Whenever an online advertising forecast is issued, whether analysts see a reason to pullback or raise expectations, it mostly has to do with how Google (NSDQ: GOOG) is performing. The company is that dominant. So when analysts pore over Google’s earnings this afternoon, there may be some disappointment that the company’s Q3 performance was just a little less stellar than Q2’s blockbuster period. (As it turned out, investors expectations were beat during Larry Page’s first full quarter as CEO, sending share up 5 percent minutes after the earnings release).
There have also been reports that Google+, the company’s attempt at a “Facebook killer,” may be losing steam as well following its much hyped and highly selective beta test and more recent public opening. The company says that Google+ just passed the 40 million user mark, which is still a far cry from Facebook’s 800 million active members. But it’s a start and Google is nothing if not patient.
Some of the revenue highlights from Google’s Q3:
– YouTube and Google+: Google-owned sites, including YouTube and Google+ generated revenues of $6.74 billion, or 69 percent of total revenues, in the third quarter of 2011. This represents a 39 percent increase over third quarter 2010 revenues of $4.83 billion.
– Google Network: Google’s partner sites generated revenues, through AdSense programs, of $2.60 billion, or 27 percent of total revenues, in the third quarter of 2011. This represents an 18 percent increase from revenues of $2.20 billion during the same period last year.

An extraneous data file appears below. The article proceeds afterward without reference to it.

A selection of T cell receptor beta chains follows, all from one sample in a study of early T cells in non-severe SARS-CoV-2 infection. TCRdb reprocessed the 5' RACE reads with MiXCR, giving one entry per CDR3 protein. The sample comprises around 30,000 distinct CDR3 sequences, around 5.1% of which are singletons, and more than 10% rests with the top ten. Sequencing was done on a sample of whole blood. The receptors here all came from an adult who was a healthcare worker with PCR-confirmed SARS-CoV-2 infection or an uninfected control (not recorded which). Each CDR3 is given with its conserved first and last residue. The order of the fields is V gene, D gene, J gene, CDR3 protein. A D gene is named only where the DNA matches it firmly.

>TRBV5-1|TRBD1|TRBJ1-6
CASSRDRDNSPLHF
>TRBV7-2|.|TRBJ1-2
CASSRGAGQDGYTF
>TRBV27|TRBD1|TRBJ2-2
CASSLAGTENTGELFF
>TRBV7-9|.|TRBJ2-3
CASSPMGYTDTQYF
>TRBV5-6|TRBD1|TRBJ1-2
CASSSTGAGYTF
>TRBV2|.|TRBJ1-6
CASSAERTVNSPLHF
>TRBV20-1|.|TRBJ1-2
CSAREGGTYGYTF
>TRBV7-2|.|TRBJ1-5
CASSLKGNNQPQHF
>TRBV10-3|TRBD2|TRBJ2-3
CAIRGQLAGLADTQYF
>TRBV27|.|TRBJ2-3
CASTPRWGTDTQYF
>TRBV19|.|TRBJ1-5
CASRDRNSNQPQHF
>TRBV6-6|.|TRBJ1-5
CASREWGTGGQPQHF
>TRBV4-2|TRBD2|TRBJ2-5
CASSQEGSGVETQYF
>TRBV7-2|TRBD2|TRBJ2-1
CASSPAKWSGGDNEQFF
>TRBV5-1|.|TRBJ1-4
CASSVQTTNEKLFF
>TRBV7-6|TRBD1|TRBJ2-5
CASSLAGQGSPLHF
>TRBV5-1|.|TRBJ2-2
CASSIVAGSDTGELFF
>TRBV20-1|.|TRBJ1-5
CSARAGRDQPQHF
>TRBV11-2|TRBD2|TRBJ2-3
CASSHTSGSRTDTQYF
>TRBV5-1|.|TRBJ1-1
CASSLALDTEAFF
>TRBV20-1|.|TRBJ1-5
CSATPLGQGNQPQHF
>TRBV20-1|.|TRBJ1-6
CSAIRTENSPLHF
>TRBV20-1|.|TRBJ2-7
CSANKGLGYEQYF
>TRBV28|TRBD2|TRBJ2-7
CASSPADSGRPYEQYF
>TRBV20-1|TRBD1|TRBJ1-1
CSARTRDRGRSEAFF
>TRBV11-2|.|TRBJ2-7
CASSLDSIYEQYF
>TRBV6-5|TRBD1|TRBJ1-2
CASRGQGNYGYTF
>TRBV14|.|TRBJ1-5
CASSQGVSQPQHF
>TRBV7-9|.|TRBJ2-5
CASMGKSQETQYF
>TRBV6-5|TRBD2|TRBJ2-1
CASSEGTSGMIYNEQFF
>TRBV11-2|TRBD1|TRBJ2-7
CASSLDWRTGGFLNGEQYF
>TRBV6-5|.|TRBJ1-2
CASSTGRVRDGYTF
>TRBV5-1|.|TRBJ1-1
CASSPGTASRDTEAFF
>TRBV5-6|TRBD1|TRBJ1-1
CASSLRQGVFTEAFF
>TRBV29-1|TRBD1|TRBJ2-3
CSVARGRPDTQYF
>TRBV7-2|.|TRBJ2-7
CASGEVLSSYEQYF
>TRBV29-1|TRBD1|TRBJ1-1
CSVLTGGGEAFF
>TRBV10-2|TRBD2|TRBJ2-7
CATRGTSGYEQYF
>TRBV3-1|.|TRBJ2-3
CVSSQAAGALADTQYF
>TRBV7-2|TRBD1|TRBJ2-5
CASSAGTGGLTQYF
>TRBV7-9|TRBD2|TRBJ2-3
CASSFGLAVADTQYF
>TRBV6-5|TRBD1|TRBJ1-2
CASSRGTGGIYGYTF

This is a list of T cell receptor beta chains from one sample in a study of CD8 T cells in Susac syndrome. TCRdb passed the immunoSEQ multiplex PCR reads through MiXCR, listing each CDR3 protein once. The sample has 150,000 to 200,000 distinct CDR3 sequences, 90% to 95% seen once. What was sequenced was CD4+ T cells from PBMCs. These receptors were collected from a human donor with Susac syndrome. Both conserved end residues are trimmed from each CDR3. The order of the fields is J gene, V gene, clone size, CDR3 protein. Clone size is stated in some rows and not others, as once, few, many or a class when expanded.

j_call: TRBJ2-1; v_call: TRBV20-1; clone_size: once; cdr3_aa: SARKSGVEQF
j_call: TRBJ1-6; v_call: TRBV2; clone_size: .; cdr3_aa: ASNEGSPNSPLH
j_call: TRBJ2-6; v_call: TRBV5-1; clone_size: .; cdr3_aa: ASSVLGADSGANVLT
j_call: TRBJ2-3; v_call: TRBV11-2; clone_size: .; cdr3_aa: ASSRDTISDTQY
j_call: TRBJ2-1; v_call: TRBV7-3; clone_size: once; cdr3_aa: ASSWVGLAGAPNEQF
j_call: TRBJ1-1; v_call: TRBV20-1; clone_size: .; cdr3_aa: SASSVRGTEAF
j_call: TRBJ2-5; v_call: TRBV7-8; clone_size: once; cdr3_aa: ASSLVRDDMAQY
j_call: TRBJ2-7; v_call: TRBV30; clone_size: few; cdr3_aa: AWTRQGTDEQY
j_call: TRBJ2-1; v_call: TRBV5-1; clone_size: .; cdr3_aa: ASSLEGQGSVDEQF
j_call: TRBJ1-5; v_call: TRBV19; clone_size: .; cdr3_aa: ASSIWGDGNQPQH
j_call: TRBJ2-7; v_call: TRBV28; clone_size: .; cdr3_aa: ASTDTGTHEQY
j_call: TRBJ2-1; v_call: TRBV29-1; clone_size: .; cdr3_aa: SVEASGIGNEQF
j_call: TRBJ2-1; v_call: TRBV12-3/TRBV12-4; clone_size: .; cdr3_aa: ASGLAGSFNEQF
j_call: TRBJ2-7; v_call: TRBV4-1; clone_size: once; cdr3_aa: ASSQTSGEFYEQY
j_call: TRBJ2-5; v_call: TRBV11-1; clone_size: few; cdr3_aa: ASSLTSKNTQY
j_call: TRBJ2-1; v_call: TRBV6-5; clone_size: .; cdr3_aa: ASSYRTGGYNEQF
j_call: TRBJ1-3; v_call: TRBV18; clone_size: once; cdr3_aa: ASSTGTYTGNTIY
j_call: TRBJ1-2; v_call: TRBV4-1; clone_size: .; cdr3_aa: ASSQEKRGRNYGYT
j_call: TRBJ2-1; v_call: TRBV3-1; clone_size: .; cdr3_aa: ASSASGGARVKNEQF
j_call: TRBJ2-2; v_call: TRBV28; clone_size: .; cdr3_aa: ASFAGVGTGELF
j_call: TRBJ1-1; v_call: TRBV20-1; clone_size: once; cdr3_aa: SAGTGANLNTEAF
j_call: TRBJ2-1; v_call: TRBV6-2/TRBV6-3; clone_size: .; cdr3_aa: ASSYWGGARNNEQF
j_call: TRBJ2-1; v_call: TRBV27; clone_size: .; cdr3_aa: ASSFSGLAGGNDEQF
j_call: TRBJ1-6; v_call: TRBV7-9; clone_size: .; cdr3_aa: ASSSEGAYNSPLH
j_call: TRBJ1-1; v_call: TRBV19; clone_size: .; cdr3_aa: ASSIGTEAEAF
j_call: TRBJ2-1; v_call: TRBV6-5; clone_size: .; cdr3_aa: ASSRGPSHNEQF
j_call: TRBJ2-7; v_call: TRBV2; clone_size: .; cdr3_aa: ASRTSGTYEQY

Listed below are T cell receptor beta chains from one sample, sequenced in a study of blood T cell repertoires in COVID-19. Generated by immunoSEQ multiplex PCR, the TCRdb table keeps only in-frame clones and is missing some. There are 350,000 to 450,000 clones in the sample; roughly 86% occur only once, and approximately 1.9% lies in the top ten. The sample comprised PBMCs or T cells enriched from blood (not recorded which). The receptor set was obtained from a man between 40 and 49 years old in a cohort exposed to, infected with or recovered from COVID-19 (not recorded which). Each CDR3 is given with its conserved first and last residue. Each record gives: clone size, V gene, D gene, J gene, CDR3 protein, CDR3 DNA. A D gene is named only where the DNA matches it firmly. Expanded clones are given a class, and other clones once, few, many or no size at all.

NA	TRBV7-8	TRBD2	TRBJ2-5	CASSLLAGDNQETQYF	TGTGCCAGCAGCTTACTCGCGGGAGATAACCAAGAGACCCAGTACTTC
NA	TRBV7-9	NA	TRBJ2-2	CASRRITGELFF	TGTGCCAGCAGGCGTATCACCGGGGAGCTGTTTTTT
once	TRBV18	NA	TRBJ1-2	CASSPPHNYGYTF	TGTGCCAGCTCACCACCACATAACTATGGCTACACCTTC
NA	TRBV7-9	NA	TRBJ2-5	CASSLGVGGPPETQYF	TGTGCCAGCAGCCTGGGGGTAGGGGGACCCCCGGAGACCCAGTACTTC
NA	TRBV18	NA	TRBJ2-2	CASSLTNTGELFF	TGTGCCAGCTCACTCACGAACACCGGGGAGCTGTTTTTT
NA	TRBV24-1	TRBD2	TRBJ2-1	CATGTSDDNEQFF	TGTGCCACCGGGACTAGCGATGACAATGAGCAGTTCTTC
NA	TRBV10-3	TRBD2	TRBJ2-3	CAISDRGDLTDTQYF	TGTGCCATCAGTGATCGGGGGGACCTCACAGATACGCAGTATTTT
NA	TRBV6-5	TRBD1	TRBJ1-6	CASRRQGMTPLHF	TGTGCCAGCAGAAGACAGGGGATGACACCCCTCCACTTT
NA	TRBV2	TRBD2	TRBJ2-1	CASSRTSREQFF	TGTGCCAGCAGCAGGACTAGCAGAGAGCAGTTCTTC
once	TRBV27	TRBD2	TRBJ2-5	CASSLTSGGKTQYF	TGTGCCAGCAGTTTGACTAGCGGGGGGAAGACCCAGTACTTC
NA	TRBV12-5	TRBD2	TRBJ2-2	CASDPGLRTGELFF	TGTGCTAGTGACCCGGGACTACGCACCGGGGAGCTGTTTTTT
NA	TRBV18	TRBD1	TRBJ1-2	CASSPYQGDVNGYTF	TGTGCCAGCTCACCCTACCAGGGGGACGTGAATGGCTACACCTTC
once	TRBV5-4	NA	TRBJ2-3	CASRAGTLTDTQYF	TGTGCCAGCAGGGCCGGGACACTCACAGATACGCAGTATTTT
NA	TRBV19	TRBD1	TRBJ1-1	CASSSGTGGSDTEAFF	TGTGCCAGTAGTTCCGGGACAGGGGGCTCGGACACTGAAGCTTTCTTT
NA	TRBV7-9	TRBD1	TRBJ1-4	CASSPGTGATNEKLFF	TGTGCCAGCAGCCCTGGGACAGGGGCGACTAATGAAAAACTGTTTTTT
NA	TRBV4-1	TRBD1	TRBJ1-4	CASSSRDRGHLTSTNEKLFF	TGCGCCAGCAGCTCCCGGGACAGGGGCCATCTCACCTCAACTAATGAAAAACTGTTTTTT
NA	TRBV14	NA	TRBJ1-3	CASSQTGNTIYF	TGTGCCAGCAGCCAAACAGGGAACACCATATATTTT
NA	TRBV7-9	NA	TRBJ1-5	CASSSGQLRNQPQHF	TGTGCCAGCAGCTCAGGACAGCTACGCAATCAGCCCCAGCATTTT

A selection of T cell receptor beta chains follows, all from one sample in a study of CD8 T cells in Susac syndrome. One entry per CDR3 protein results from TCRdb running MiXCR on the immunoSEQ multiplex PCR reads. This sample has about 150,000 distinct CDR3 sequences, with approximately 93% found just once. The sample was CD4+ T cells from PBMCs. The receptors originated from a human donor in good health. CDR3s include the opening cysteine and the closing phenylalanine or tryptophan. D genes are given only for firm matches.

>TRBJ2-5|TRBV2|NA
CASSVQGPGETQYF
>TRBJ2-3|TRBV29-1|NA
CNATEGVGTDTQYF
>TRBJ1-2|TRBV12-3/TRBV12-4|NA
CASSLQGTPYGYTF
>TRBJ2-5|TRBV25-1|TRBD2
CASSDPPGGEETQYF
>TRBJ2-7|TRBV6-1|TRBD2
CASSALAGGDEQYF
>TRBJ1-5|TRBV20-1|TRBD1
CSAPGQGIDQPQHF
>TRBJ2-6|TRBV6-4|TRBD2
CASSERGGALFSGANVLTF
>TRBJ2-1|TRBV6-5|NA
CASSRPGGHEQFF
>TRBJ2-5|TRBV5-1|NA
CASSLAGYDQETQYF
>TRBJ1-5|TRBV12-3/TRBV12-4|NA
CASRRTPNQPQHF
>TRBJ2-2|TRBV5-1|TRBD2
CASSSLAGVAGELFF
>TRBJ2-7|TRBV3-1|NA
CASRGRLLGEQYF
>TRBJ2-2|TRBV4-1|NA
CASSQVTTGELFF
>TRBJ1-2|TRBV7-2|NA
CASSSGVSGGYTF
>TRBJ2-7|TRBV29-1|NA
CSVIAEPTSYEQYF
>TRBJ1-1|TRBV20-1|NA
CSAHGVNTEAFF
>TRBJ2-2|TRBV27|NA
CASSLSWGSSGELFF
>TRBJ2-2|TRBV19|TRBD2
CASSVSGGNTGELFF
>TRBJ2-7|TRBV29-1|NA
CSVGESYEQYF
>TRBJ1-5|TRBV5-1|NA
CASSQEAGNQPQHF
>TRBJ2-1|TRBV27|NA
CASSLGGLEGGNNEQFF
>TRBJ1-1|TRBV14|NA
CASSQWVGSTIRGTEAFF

– International: Revenues from outside of the United States totaled $5.3 billion, representing 55 percent of total revenues in the third quarter of 2011, compared to 54 percent in the second quarter of 2011 and 52 percent in the third quarter of 2010.
Google can only really be judged against its own success, and the performance of its all-important paid clicks were a marked improvement over Q2. The amount of clicks on its owned sites and its AdSense partners’ properties were up 28 percent over the third quarter of 2010. This segment was also an improvement over Q2. Paid clicks were 13 percent higher than Q2, which a bit more uneven for Google, as the segment decreased by 2 percent from Q210.
The costs of getting those paid clicks were a bit more mixed last quarter. While traffic acquisition costs as a share of revenue fell a bit to 24 percent from 26 percent, Google spent 22 percent more on driving users to its sites.